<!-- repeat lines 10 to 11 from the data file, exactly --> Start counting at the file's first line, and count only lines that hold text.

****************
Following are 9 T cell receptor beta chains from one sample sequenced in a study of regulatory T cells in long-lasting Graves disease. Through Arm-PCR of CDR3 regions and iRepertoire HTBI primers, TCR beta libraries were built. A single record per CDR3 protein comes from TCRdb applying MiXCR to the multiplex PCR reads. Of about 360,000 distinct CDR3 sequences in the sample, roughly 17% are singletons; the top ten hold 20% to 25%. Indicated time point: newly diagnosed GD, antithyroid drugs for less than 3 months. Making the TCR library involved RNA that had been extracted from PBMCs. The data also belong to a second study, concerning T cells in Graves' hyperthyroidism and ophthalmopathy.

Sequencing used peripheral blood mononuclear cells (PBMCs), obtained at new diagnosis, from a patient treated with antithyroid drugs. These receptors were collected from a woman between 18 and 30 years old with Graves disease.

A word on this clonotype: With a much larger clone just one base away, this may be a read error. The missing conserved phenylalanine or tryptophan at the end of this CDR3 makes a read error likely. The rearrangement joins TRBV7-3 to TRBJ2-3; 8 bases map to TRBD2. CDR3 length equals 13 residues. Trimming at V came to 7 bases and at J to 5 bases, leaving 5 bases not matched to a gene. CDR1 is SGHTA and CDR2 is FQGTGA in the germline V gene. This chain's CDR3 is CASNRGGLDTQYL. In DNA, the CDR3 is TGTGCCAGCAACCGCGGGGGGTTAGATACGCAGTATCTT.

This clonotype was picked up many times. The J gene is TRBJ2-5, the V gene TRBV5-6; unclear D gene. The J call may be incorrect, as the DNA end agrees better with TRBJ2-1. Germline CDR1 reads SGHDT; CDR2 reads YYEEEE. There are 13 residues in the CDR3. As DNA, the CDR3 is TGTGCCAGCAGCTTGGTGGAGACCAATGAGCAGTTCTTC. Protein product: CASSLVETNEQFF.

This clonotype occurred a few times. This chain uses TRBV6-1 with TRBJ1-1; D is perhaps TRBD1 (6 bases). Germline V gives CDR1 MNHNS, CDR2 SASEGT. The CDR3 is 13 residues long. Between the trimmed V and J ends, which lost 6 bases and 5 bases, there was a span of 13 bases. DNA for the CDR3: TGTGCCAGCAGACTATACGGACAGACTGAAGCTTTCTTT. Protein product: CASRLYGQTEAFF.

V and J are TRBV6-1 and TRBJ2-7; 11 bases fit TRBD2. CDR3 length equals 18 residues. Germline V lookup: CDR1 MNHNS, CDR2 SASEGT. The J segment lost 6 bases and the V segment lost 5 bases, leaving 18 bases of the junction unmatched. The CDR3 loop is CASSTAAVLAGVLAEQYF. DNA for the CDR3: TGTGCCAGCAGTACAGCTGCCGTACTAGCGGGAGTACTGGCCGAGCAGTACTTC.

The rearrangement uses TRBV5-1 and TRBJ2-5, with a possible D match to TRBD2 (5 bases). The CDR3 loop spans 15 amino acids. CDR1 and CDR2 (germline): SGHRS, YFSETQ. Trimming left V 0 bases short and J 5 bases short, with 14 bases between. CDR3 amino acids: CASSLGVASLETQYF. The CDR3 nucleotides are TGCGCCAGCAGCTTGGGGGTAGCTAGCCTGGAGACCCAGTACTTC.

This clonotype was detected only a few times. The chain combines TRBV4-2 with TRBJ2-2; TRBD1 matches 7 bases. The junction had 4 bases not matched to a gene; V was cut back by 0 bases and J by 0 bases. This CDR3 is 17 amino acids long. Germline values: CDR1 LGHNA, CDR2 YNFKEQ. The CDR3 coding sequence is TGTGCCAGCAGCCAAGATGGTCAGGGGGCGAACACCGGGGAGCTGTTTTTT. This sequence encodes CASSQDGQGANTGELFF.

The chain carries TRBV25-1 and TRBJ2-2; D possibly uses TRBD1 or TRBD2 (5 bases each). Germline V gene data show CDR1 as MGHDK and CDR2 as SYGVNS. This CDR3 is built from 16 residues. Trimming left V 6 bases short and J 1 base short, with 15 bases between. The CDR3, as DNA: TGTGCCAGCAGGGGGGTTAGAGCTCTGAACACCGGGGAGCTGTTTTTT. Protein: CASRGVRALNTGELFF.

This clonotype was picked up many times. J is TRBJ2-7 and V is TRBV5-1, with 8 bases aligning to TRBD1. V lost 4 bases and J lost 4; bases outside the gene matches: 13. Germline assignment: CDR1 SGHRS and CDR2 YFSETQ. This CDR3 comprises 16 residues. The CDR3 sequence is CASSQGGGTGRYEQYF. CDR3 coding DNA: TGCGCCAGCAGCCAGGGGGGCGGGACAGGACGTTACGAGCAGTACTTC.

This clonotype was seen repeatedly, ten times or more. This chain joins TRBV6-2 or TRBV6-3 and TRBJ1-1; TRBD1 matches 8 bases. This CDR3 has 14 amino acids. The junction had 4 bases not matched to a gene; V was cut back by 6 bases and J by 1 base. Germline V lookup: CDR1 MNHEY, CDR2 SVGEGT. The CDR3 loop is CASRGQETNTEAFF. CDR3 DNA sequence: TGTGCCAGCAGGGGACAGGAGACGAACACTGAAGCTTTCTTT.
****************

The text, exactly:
This clonotype was picked up many times. J is TRBJ2-7 and V is TRBV5-1, with 8 bases aligning to TRBD1. V lost 4 bases and J lost 4; bases outside the gene matches: 13. Germline assignment: CDR1 SGHRS and CDR2 YFSETQ. This CDR3 comprises 16 residues. The CDR3 sequence is CASSQGGGTGRYEQYF. CDR3 coding DNA: TGCGCCAGCAGCCAGGGGGGCGGGACAGGACGTTACGAGCAGTACTTC.

This clonotype was seen repeatedly, ten times or more. This chain joins TRBV6-2 or TRBV6-3 and TRBJ1-1; TRBD1 matches 8 bases. This CDR3 has 14 amino acids. The junction had 4 bases not matched to a gene; V was cut back by 6 bases and J by 1 base. Germline V lookup: CDR1 MNHEY, CDR2 SVGEGT. The CDR3 loop is CASRGQETNTEAFF. CDR3 DNA sequence: TGTGCCAGCAGGGGACAGGAGACGAACACTGAAGCTTTCTTT.